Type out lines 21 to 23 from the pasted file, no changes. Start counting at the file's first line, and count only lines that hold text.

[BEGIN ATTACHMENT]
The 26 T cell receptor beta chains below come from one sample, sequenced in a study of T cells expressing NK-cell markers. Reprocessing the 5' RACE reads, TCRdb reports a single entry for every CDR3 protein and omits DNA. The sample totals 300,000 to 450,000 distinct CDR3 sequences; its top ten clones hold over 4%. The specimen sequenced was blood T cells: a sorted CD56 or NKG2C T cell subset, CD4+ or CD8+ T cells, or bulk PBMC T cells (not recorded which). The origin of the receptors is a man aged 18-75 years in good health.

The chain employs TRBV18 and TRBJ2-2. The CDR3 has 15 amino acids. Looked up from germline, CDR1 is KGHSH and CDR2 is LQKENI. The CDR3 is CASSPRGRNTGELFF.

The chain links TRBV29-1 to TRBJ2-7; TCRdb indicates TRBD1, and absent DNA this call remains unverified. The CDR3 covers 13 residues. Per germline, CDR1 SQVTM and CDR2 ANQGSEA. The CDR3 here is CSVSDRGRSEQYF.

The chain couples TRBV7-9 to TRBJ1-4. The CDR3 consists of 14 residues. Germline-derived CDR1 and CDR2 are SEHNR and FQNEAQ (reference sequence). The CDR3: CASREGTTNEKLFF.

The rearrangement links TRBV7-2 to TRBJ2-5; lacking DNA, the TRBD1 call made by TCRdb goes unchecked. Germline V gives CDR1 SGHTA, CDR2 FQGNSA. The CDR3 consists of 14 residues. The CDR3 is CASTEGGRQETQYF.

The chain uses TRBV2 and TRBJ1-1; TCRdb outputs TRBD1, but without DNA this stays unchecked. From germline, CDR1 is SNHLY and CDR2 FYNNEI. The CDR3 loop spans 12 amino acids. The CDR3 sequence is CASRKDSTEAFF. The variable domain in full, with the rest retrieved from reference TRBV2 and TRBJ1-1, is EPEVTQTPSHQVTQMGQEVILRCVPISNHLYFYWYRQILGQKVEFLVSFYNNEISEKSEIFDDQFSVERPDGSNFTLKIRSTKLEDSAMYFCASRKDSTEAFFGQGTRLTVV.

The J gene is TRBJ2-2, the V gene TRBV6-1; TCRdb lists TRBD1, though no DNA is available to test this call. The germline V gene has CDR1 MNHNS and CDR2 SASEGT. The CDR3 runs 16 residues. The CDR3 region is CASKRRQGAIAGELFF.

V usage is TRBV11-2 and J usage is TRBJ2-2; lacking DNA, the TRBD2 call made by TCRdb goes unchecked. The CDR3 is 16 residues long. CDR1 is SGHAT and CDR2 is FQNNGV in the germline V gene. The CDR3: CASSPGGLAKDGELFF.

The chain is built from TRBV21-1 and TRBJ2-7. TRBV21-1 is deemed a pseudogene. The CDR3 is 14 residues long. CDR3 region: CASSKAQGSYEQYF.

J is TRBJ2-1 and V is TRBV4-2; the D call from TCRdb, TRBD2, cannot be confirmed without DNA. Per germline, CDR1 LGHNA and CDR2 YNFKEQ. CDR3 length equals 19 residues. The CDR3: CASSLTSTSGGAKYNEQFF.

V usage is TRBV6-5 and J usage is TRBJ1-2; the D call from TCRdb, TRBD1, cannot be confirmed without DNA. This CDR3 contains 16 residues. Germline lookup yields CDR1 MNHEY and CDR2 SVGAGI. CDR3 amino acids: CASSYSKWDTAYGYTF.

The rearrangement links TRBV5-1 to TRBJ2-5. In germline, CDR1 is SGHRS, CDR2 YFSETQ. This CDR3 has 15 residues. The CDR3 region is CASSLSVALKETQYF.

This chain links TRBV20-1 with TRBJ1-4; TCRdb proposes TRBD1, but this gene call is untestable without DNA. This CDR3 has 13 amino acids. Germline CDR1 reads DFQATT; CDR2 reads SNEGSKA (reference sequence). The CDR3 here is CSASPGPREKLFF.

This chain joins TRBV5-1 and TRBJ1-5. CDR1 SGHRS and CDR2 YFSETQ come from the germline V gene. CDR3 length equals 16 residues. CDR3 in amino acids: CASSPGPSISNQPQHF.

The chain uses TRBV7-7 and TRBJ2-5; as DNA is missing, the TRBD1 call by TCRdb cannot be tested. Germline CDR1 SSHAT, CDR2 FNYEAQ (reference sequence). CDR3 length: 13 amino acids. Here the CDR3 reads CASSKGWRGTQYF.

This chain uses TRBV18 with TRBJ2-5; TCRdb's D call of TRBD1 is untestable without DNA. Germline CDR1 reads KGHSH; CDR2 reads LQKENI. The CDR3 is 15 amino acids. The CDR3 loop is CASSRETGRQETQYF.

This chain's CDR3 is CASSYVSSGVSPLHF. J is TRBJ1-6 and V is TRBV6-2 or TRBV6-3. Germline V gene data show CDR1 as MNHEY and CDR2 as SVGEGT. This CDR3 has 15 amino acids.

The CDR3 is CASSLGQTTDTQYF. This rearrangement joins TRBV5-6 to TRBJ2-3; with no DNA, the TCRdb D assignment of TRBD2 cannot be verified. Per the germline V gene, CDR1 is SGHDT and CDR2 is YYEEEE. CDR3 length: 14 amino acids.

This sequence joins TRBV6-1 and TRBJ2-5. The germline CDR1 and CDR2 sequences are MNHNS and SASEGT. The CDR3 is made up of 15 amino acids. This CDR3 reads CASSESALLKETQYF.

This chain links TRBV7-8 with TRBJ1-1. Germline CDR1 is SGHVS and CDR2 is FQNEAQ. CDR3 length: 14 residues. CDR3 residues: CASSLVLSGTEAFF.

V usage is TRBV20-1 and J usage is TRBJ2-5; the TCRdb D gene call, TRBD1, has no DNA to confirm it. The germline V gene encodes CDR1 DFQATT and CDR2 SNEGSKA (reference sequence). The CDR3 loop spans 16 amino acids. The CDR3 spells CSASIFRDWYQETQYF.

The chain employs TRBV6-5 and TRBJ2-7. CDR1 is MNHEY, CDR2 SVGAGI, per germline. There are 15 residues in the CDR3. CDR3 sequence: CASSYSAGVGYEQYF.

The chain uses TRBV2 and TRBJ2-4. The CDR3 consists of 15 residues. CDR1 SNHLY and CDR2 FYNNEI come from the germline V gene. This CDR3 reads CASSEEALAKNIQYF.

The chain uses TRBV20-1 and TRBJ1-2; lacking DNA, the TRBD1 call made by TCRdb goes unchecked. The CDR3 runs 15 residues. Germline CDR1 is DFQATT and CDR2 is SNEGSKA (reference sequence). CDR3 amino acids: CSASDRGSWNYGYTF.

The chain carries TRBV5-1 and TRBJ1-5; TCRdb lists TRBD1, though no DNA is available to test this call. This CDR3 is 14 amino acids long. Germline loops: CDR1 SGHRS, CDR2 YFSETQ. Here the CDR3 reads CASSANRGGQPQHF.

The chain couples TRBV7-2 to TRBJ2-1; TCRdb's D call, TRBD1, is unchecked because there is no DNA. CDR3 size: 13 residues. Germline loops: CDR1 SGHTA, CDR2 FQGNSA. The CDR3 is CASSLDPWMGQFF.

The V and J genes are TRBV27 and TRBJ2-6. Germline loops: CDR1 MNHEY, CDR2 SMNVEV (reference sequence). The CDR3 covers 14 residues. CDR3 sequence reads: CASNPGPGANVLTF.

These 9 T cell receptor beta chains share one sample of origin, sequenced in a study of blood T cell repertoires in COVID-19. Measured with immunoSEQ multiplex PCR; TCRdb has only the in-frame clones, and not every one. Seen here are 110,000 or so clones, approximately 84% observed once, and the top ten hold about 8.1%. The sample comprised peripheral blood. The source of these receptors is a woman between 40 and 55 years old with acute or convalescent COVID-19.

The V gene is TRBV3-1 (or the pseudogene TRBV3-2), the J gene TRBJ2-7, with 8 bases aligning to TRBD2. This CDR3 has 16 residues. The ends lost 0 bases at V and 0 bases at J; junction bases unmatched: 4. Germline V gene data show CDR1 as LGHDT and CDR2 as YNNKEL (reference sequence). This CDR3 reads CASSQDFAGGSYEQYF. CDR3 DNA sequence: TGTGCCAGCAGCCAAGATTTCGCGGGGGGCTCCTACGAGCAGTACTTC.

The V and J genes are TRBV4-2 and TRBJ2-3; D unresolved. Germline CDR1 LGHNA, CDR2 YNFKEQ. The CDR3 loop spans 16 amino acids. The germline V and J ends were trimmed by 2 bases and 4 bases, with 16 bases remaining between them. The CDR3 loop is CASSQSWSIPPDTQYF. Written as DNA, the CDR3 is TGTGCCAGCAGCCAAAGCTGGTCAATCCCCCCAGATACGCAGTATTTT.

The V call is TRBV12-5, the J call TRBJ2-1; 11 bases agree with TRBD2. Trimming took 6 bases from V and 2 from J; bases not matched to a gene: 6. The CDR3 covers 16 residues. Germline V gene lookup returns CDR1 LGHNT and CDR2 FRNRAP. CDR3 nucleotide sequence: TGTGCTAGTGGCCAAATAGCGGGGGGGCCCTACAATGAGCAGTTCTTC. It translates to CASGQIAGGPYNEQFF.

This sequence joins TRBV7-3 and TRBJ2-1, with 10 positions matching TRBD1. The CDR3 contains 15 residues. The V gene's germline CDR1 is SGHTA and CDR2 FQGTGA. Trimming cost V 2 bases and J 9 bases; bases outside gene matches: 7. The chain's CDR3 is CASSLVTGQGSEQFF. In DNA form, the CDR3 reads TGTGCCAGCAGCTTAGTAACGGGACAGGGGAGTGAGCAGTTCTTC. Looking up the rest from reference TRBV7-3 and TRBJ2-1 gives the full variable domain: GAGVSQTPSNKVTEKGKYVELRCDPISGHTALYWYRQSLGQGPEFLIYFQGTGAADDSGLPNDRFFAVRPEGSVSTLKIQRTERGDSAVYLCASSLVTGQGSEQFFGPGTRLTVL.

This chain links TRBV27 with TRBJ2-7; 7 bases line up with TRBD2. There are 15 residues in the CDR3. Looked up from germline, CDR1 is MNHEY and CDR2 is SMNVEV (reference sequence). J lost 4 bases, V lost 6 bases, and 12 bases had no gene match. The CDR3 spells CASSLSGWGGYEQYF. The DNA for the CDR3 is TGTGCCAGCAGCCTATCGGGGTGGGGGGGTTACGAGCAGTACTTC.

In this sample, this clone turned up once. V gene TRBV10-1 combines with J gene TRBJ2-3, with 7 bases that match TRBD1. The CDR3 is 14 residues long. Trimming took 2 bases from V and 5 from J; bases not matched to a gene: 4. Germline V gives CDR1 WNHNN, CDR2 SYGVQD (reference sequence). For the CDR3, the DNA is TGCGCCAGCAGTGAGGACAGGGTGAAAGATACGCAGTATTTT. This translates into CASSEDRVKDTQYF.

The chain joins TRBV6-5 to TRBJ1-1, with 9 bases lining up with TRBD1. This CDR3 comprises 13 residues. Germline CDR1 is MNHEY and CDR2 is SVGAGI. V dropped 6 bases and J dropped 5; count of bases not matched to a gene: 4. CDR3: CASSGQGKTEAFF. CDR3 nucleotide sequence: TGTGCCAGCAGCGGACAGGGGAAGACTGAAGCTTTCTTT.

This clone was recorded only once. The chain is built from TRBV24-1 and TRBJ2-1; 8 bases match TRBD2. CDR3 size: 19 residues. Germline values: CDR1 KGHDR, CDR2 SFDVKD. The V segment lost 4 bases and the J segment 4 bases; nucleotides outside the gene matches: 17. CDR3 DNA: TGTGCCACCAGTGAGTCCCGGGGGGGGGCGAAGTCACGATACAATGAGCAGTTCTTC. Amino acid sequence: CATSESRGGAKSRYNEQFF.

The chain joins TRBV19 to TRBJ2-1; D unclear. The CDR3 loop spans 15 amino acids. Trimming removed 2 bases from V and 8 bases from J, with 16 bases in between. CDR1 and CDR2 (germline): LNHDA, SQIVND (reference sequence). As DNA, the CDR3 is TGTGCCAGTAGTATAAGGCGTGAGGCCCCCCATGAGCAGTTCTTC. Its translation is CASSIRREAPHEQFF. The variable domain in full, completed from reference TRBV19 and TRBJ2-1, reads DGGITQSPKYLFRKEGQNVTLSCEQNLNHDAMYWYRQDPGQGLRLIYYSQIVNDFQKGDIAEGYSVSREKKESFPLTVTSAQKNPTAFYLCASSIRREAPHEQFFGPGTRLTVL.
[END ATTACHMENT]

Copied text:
V usage is TRBV20-1 and J usage is TRBJ2-5; the TCRdb D gene call, TRBD1, has no DNA to confirm it. The germline V gene encodes CDR1 DFQATT and CDR2 SNEGSKA (reference sequence). The CDR3 loop spans 16 amino acids. The CDR3 spells CSASIFRDWYQETQYF.

The chain employs TRBV6-5 and TRBJ2-7. CDR1 is MNHEY, CDR2 SVGAGI, per germline. There are 15 residues in the CDR3. CDR3 sequence: CASSYSAGVGYEQYF.

The chain uses TRBV2 and TRBJ2-4. The CDR3 consists of 15 residues. CDR1 SNHLY and CDR2 FYNNEI come from the germline V gene. This CDR3 reads CASSEEALAKNIQYF.